Saturday, February 25, 2017

Thursday, February 23, 2017

The Wind

... blew me down Camden Road this morning on the way to work so I held on to a bench on the station platform, just in case. People have lost their favourite hats, I hear, and sometimes garden sheds.
A cheap bookshop in the Stratford Centre had a pile of books called Vinyl: the art of making records which were too tempting to ignore. And when I got to work Karina played some live-streamed whale singing from the mid-Atlantic and we talked about rats and budgies for a while.
I'm pausing for a moment of reflection after marking 28 pieces of work. It felt like a physical workout.
It's evening class tonight.
Foolish Girl, do you still read this blog? When are you coming to my house to play ukulele?

Storm Doris, 4 U

McMum's friend Pam sang this to my brother and me when we stayed over when McMum and McDad were away. It was on the radio, and she was mixing porridge in time to it in a pan, and singing along. It was a formative moment.

Wednesday, February 22, 2017

O Chords, Chords, Chords

Now I'm writing out the chords of every song. It's hard, hard, hard.
I wish I had written them all in just three major chords, but then they would sound different and I wouldn't sing 'em. The typeface is Bembo, which is an old-fashioned typeface that was my favourite when I worked in Lewes in Sussex as a typesetter for veterinary tablet envelopes, using old lead type and spacings, and setting the letters one by one before printing them on a massive Heidelberg letterpress machine. Offsprog One showed me how to download it from the internet. It has a lovely open look to it without looking like a children's book typeface.
This is what I'm doing:
Em7                       F#m7          Bm7
Green, green sea that kisses the horizon,
      Am                   Em         F#m7    Bm7
The crescent and the cross walk hand in hand.
Em7                   F#m7       Bm7
Blue, blue skies to feast your eyes on
      Am                Em          F#m7    Bm7 Em7
The wonders of the world are sketched in sand.

Em7                     F#m7 Bm7
Lie down lie let the sun caress you,
Am              Em             F#m7         Bm7
People of the world, in the heart of the beast.
Em7         F#m7     Bm7
Holiday to calm and rest you
Am                  Em            F#m7 Bm7 Em7
What could ever drown your sleep in peace?

      Em7 F#m7 Bm7
The sea,
      Em7 F#m7 Bm7
The sea,
      Em7 F#m7 Bm7
The sea,
      Em7 F#m7 Bm7
The sea.

Em7                       F#m7          Bm7
Green, green sea that kisses the horizon,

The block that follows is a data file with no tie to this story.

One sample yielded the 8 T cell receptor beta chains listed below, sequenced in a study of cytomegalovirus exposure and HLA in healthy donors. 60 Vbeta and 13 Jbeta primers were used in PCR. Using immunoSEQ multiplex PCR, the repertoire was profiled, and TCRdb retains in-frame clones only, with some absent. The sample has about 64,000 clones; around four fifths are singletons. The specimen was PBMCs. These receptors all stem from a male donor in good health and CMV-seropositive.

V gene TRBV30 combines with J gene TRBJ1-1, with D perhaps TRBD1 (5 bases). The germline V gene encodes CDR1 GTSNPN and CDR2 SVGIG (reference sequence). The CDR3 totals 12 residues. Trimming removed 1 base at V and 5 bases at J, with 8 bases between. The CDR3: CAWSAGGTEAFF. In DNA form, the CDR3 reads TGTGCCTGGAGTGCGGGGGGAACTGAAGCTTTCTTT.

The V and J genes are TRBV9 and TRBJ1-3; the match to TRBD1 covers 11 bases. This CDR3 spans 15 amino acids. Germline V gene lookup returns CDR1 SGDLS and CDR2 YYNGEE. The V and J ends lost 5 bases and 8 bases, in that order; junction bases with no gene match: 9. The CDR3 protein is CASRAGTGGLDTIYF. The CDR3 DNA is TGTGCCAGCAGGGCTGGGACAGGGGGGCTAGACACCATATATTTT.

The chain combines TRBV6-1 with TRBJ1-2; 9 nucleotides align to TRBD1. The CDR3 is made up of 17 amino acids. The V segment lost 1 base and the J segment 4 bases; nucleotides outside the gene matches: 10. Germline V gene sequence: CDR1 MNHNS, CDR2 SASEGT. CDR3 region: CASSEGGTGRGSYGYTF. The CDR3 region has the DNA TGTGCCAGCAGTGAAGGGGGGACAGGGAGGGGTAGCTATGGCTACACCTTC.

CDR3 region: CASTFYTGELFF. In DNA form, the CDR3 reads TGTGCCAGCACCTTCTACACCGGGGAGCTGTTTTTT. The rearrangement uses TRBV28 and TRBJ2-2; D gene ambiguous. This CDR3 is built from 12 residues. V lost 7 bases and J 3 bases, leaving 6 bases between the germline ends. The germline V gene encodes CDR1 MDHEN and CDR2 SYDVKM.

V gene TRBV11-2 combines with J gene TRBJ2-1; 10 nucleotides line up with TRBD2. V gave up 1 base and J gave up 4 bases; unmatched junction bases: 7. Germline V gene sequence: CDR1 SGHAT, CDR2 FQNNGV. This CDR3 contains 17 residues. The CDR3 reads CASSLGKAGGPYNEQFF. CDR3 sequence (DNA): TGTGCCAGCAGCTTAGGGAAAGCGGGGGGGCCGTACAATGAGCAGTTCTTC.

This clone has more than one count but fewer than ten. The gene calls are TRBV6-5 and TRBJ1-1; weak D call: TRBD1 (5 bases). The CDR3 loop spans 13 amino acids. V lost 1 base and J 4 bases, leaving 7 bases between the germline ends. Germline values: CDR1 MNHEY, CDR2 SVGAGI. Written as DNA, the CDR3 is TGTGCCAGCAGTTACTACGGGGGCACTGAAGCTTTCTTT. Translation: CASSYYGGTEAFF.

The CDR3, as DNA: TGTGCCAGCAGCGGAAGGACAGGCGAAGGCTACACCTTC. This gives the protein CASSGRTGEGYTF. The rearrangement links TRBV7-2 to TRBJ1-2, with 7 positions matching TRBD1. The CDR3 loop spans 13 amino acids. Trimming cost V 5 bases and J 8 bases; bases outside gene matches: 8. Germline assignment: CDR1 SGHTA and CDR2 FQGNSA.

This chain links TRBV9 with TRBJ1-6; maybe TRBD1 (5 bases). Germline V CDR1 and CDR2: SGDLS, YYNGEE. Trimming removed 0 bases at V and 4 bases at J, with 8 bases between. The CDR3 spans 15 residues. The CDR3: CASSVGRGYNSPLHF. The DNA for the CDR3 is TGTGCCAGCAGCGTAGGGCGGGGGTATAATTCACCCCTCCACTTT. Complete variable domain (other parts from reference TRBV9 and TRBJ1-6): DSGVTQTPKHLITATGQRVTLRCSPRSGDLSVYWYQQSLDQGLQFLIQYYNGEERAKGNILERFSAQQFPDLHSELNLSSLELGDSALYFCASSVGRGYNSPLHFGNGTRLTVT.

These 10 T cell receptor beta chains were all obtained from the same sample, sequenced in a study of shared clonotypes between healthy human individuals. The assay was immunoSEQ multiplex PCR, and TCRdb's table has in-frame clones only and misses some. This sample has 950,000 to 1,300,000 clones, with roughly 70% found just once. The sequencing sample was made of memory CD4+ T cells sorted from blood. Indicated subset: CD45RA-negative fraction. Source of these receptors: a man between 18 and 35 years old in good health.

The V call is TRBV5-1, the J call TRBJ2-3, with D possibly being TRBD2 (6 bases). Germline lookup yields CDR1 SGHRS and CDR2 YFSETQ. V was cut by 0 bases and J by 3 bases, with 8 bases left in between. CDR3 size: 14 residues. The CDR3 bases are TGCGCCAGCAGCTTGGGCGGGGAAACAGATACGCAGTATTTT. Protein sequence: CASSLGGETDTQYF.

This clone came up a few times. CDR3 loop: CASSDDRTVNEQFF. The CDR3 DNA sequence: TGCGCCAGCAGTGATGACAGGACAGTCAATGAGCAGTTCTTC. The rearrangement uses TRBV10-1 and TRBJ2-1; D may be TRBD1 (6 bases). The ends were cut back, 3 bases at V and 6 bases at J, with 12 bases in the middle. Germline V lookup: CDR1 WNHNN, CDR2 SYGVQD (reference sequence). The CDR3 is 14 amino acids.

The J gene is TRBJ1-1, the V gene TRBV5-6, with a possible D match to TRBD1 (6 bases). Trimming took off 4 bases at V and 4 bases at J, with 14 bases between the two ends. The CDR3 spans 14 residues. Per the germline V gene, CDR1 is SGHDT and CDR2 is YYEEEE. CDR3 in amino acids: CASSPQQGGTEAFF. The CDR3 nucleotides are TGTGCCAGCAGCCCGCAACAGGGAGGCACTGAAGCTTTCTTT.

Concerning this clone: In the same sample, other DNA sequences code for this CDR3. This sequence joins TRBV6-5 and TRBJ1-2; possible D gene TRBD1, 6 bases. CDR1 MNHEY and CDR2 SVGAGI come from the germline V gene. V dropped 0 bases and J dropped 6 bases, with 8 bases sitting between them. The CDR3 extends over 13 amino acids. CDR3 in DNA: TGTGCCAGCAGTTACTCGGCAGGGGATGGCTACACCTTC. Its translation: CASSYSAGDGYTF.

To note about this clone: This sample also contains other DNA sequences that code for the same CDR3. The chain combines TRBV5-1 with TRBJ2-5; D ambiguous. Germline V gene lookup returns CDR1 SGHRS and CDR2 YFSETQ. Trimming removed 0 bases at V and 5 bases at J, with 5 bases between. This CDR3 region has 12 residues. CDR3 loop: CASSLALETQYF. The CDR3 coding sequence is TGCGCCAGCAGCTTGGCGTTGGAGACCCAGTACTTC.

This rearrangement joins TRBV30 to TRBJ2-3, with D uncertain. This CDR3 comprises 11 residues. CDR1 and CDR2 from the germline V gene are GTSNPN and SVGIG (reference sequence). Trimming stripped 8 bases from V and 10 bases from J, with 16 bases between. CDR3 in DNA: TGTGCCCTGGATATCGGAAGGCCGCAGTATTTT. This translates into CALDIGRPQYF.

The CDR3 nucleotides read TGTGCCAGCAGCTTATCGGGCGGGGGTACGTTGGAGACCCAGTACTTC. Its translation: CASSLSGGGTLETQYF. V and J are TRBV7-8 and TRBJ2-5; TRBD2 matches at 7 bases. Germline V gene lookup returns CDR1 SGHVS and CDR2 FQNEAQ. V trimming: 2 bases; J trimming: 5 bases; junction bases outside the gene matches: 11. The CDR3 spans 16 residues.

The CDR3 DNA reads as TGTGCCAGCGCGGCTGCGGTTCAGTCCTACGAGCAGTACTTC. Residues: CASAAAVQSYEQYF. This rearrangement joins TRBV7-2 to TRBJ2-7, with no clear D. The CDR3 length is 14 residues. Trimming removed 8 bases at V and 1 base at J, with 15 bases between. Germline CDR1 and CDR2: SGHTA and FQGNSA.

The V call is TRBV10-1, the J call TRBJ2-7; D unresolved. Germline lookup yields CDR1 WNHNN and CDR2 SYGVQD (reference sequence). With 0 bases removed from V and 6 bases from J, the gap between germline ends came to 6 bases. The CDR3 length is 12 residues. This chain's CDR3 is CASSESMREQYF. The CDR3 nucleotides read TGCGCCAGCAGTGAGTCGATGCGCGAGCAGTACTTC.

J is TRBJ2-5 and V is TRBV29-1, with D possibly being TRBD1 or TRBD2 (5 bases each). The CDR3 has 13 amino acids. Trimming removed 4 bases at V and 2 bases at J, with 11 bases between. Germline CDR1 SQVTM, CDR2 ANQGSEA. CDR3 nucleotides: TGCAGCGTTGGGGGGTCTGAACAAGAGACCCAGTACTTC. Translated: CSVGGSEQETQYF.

Am                   Em         F#m7    Bm7
The crescent and the cross walk hand in hand.
Em7                   F#m7       Bm7
Blue, blue skies to feast your eyes on
      Am                Em          F#m7    Bm7 Em7
The wonders of the world are sketched in sand.

  Em7 F#m7 Bm7
The sea,
      Em7 F#m7 Bm7
The sea,
      Em7 F#m7 Bm7
The sea,
      Em7 F#m7 Bm7
The sea.

A7
The crescent and the cross walk hand in hand
                       Em
Hand in hand in hand.
A7
Take a souvenir from the contraband
                     F#m7 Bm7
Of this promised land;

      Em7 F#m7 Bm7
The sea,
      Em7 F#m7 Bm7
The sea,
      Em7 F#m7 Bm7
The sea,
      Em7 F#m7 Bm7
The sea.

Em7                   F#m7      Bm7
Fight man fight to get to the shore
      Am                Em           F#m7    Bm7
The crashing of the waves, the battling swell;
Em7                     F#m7     Bm7
Bursting boats can’t take any more
             Am                 Em          F#m7 Bm7    Em7
While the monsters in the deckchairs curse you to hell.
      Em7 F#m7 Bm7
“Go home!
     Em7 F#m7 Bm7
Go home!
     Em7 F#m7 Bm7
Go home to your war
Em7 F#m7 Bm7
zone!”

Em7                       F#m7          Bm7
Green, green sea that kisses the horizon,
      Am                   Em         F#m7    Bm7
The crescent and the cross walk hand in hand.
Em7                   F#m7       Bm7
Blue, blue skies to feast your eyes on
      Am                Em          F#m7    Bm7 Em7

The wonders of the world are sketched in sand.
Copyright Helen McCookerybook, 2017

Almost Finished

Well, this one is almost finished: the freewheeling bicycle chap. I've been droring round at Gina's this morning. We do Art once a week now; Gina has been doing coloured pastel drawings, and I've been monochrome.
There's no need to tell me if I've got the music wrong; I don't mind.
There is no need to tell me if I've got the bicycle wrong either.
I have also been contacting promoters for September gig dates, and recording jingles for Colin Kane at Radio Wey who plays my music sometimes. They are on their way to Radio Wey, Colin! (note brain affected by jinglese).
Reminder to self: key signature or sharps if I can't do that.


Tuesday, February 21, 2017

Sly And The Family Stone

This makes me want to play bass again. I will.

Trees 4 U



Songbird

Underneath the carpet on the forest floor
Oak Ash Sycamore Holly Elm
Buried there forever like a Squirrel's store
Oak Ash Sycamore Holly Elm
Visited by Ants and the Badger's claw
Oak Ash Sycamore Holly Elm
This is woodland treasure that you can't ignore

Guarded by an Owl with blinking yellow eyes
Oak Ash Sycamore Holly Elm
Covered by the leaf mould in a dry disguise
Oak Ash Sycamore Holly Elm
Hidden by the treetops from the cotton skies
Oak Ash Sycamore Holly Elm
Time to catch the pleasure of this nature's cry
Oak Ash Sycamore Holly Elm

Who will be singing when the East wind blows
Who'll still be smiling when the moonbeam glows
Who throws a party on a Songbird's wing
Who grows a blossom out of anything

Instrumental

Who will be singing when the East wind blows
Who'll still be smiling when the moonbeam glows
Who throws a party on a Songbird's wing
Who grows a blossom out of anything

Diana is the hunter and she's on the run
Oak Ash Sycamore Holly Elm
She's lighting up the city with the Norfolk sun
Oak Ash Sycamore Holly Elm
Bringing fresh the air to town for everyone
Oak Ash Sycamore Holly Elm
What a germination what a world of fun
Oak Ash Sycamore Holly Elm

credits

from Suburban Pastoral, released January 2, 2013
Pedal Steel: BJ Cole
Samples/Rhodes/Vocals: Helen

Señor Burns (You Know Who I Mean)

Antidote to Andy: Sly And The Family Stone